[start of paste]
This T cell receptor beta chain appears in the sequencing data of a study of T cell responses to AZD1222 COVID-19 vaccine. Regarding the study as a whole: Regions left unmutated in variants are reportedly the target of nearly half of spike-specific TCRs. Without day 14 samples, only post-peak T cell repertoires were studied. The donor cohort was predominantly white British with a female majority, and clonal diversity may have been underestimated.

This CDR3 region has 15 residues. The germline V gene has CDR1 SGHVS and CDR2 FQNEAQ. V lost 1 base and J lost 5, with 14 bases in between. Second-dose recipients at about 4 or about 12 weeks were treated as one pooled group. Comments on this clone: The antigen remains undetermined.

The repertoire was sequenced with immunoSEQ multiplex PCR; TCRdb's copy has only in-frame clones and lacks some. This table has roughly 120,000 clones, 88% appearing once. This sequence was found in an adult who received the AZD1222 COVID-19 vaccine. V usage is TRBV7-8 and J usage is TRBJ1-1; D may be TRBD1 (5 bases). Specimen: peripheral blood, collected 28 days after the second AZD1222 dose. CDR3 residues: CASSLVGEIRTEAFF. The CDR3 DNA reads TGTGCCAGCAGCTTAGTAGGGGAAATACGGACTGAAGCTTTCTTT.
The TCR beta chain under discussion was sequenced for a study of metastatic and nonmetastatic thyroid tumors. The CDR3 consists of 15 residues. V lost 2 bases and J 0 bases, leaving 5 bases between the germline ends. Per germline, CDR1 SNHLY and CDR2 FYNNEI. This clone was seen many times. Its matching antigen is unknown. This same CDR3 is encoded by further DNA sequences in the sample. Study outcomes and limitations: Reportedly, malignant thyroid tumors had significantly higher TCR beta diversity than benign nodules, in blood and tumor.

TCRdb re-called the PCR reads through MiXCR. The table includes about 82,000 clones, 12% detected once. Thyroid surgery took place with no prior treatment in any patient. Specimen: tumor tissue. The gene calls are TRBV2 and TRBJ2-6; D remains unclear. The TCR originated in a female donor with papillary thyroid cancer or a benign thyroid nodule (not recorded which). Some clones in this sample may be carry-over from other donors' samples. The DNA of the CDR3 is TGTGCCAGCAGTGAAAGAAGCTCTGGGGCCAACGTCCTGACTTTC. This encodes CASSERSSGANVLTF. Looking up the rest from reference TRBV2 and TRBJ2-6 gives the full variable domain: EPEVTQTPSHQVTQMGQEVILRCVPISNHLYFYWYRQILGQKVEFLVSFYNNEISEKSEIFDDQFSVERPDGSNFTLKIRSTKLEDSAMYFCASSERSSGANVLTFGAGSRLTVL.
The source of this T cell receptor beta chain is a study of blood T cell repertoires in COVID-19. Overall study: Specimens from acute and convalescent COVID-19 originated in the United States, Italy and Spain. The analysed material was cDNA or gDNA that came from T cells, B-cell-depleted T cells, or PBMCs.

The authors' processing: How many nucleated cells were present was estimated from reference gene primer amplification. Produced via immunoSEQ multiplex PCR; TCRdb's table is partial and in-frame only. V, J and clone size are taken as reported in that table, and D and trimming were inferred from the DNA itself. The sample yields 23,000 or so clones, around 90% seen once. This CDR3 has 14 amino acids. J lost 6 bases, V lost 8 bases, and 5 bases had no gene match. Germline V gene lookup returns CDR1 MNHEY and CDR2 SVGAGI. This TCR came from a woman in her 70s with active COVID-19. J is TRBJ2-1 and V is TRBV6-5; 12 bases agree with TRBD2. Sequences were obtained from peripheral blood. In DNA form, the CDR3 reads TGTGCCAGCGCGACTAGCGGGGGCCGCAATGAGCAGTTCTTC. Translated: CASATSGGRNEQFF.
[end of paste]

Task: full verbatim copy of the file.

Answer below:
This T cell receptor beta chain appears in the sequencing data of a study of T cell responses to AZD1222 COVID-19 vaccine. Regarding the study as a whole: Regions left unmutated in variants are reportedly the target of nearly half of spike-specific TCRs. Without day 14 samples, only post-peak T cell repertoires were studied. The donor cohort was predominantly white British with a female majority, and clonal diversity may have been underestimated.

This CDR3 region has 15 residues. The germline V gene has CDR1 SGHVS and CDR2 FQNEAQ. V lost 1 base and J lost 5, with 14 bases in between. Second-dose recipients at about 4 or about 12 weeks were treated as one pooled group. Comments on this clone: The antigen remains undetermined.

The repertoire was sequenced with immunoSEQ multiplex PCR; TCRdb's copy has only in-frame clones and lacks some. This table has roughly 120,000 clones, 88% appearing once. This sequence was found in an adult who received the AZD1222 COVID-19 vaccine. V usage is TRBV7-8 and J usage is TRBJ1-1; D may be TRBD1 (5 bases). Specimen: peripheral blood, collected 28 days after the second AZD1222 dose. CDR3 residues: CASSLVGEIRTEAFF. The CDR3 DNA reads TGTGCCAGCAGCTTAGTAGGGGAAATACGGACTGAAGCTTTCTTT.
The TCR beta chain under discussion was sequenced for a study of metastatic and nonmetastatic thyroid tumors. The CDR3 consists of 15 residues. V lost 2 bases and J 0 bases, leaving 5 bases between the germline ends. Per germline, CDR1 SNHLY and CDR2 FYNNEI. This clone was seen many times. Its matching antigen is unknown. This same CDR3 is encoded by further DNA sequences in the sample. Study outcomes and limitations: Reportedly, malignant thyroid tumors had significantly higher TCR beta diversity than benign nodules, in blood and tumor.

TCRdb re-called the PCR reads through MiXCR. The table includes about 82,000 clones, 12% detected once. Thyroid surgery took place with no prior treatment in any patient. Specimen: tumor tissue. The gene calls are TRBV2 and TRBJ2-6; D remains unclear. The TCR originated in a female donor with papillary thyroid cancer or a benign thyroid nodule (not recorded which). Some clones in this sample may be carry-over from other donors' samples. The DNA of the CDR3 is TGTGCCAGCAGTGAAAGAAGCTCTGGGGCCAACGTCCTGACTTTC. This encodes CASSERSSGANVLTF. Looking up the rest from reference TRBV2 and TRBJ2-6 gives the full variable domain: EPEVTQTPSHQVTQMGQEVILRCVPISNHLYFYWYRQILGQKVEFLVSFYNNEISEKSEIFDDQFSVERPDGSNFTLKIRSTKLEDSAMYFCASSERSSGANVLTFGAGSRLTVL.
The source of this T cell receptor beta chain is a study of blood T cell repertoires in COVID-19. Overall study: Specimens from acute and convalescent COVID-19 originated in the United States, Italy and Spain. The analysed material was cDNA or gDNA that came from T cells, B-cell-depleted T cells, or PBMCs.

The authors' processing: How many nucleated cells were present was estimated from reference gene primer amplification. Produced via immunoSEQ multiplex PCR; TCRdb's table is partial and in-frame only. V, J and clone size are taken as reported in that table, and D and trimming were inferred from the DNA itself. The sample yields 23,000 or so clones, around 90% seen once. This CDR3 has 14 amino acids. J lost 6 bases, V lost 8 bases, and 5 bases had no gene match. Germline V gene lookup returns CDR1 MNHEY and CDR2 SVGAGI. This TCR came from a woman in her 70s with active COVID-19. J is TRBJ2-1 and V is TRBV6-5; 12 bases agree with TRBD2. Sequences were obtained from peripheral blood. In DNA form, the CDR3 reads TGTGCCAGCGCGACTAGCGGGGGCCGCAATGAGCAGTTCTTC. Translated: CASATSGGRNEQFF.